The Picasso Museum is located a 15-minute walk from the Pompidou Centre, so both can be viewed in one day. The museum isn’t usually very busy and the building itself is quite charming with a peaceful garden at the rear which you enter for free if you enter via the basement past cloakroom area.
I’ve been to the Picasso Museum a few times but this time the exhibition has been rearranged and presented by Paul Smith in a riot of colour. Gone were the stark white walls, replaced with colourful rooms which predominately grouped Picasso’s work by subject and colour rather than in chronological order. I thought it a great improvement on the usual display and hope they make it permanent, although the present configuration is scheduled only until 27 August 2023.
I recommend you invest in an audio tour as none of the signage is in English and they had run out of English pamphlets when I was there. There was an audio tour for children and a craft area for them in the basement, so it is a child-friendly gallery.
Palais de Tokyo
Closed Tuesday & Thursday
If you like the Pompidou Centre, I recommend you check out Palais de Tokyo. It has a rotating exhibition schedule of contemporary artists and is open every day in the summer. It is an open exhibition space covering two levels that can be covered in an hour.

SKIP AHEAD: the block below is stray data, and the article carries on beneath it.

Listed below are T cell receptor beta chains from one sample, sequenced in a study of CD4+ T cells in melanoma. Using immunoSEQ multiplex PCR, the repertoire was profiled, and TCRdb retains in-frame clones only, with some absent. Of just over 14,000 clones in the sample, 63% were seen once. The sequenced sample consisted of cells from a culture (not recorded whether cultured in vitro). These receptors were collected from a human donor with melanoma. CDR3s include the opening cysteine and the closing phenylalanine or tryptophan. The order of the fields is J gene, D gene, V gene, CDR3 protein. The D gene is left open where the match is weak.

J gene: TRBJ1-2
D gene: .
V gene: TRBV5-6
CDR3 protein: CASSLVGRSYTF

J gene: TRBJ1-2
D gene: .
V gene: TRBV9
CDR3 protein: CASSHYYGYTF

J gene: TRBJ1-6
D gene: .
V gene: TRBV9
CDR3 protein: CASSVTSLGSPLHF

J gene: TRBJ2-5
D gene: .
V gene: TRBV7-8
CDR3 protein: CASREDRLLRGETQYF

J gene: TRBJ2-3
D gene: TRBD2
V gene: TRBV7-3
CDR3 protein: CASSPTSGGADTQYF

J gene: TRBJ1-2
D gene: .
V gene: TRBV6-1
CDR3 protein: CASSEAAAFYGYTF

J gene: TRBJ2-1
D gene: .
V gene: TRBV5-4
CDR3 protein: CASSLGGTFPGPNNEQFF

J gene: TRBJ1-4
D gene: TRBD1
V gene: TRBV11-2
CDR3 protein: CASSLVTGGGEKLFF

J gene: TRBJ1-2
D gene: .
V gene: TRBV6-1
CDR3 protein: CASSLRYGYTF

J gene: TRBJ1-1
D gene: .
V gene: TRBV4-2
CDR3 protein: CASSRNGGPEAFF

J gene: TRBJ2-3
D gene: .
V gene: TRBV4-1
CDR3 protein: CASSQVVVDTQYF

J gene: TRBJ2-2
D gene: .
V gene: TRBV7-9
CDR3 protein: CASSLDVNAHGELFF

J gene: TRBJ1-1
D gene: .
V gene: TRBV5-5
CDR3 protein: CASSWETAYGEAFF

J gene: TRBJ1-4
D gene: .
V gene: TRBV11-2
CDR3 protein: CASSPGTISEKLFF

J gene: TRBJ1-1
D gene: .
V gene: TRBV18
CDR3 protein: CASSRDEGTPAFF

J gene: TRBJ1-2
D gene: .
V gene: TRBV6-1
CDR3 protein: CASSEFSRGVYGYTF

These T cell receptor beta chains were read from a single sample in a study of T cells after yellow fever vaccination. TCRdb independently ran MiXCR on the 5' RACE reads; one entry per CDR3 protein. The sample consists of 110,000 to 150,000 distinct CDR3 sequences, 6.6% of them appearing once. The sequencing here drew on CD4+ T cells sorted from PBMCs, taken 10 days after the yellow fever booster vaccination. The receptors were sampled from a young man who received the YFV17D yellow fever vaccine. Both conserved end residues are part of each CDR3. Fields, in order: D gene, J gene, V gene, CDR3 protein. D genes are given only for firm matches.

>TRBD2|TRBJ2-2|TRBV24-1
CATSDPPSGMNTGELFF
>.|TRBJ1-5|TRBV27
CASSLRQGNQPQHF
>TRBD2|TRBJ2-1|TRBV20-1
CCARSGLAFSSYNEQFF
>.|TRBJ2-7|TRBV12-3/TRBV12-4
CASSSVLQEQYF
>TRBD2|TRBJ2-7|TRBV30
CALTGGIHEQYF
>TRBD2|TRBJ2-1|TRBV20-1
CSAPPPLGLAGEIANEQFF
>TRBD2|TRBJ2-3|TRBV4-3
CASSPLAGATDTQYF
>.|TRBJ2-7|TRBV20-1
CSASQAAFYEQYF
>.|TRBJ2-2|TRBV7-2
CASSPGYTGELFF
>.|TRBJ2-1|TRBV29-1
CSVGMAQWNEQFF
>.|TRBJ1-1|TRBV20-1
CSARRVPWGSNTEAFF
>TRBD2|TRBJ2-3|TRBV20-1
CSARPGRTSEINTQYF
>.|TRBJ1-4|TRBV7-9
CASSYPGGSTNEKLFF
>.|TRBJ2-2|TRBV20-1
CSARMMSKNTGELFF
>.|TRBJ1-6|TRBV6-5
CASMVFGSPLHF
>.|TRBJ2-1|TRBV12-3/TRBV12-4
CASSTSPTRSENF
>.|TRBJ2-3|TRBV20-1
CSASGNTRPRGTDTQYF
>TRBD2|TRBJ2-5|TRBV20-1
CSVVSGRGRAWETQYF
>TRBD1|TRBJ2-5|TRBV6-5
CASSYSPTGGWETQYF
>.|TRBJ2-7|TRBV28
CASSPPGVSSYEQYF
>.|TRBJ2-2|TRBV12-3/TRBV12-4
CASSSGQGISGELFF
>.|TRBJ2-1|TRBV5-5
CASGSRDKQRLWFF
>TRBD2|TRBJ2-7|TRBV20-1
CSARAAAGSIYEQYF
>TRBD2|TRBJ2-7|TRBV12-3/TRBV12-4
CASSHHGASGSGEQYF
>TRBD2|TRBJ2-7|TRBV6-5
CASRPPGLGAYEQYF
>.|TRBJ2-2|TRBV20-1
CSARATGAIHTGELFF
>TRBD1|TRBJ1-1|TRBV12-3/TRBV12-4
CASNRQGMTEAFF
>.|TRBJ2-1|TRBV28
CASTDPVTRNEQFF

Unfortunately, it is not part of the Paris Museum Pass but tickets can be easily bought online. It is next door to the Paris Museum of Modern Art (which is free!) so I suggest you do them both in one day (not on a Monday, Tuesday or Thursday).
Paris Museum of Modern Art
It is right next door to Palais de Tokyo so I suggest you visit both these galleries in one day (provided it isn’t a Monday, Tuesday or Thursday). Even though this gallery is free, you still need to book a ticket: https://www.billetterie-parismusees.paris.fr/content#
Fluctuart Centro de Arte Urbano
This floating gallery, bookstore and restaurant is located on the south bank of the Seine near the Pont de l'Alma bridge. As the title suggests, it exhibits urban art on its lower 2 decks and has a restaurant on the top deck. It's only a small gallery but worth visiting if you're in the area. Entry is free and the restaurant serves good food and cocktails.
Musee Marmottan Monet
Reservations are not required as you can buy your tickets directly at the museum. The museum is located west of the Eiffel Tower and it contains many of Monet's later works, thanks to his son Michel Monet who donated his father's remaining works after his death along with works by other artists that his father had collected, including Eugène Delacroix, Eugène Boudin, Johan Barthold Jongkind, Gustave Caillebotte, Renoir, and Morisot. Apparently, the collection of works by Berthe Morisot is quite impressive.
The Rodin Museum is located south of the Seine River in an old mansion in which the artist once lived. It is set out to show the development of Rodin's work over his life. It also displayed Rodin's personal art collection which included a couple of Van Gogh's and a Monet.
I particularly liked Rodin's early paintings and his hand sculptures. I was also pleased to see work by sculptor Camile Claudel with whom Rodin had an affair.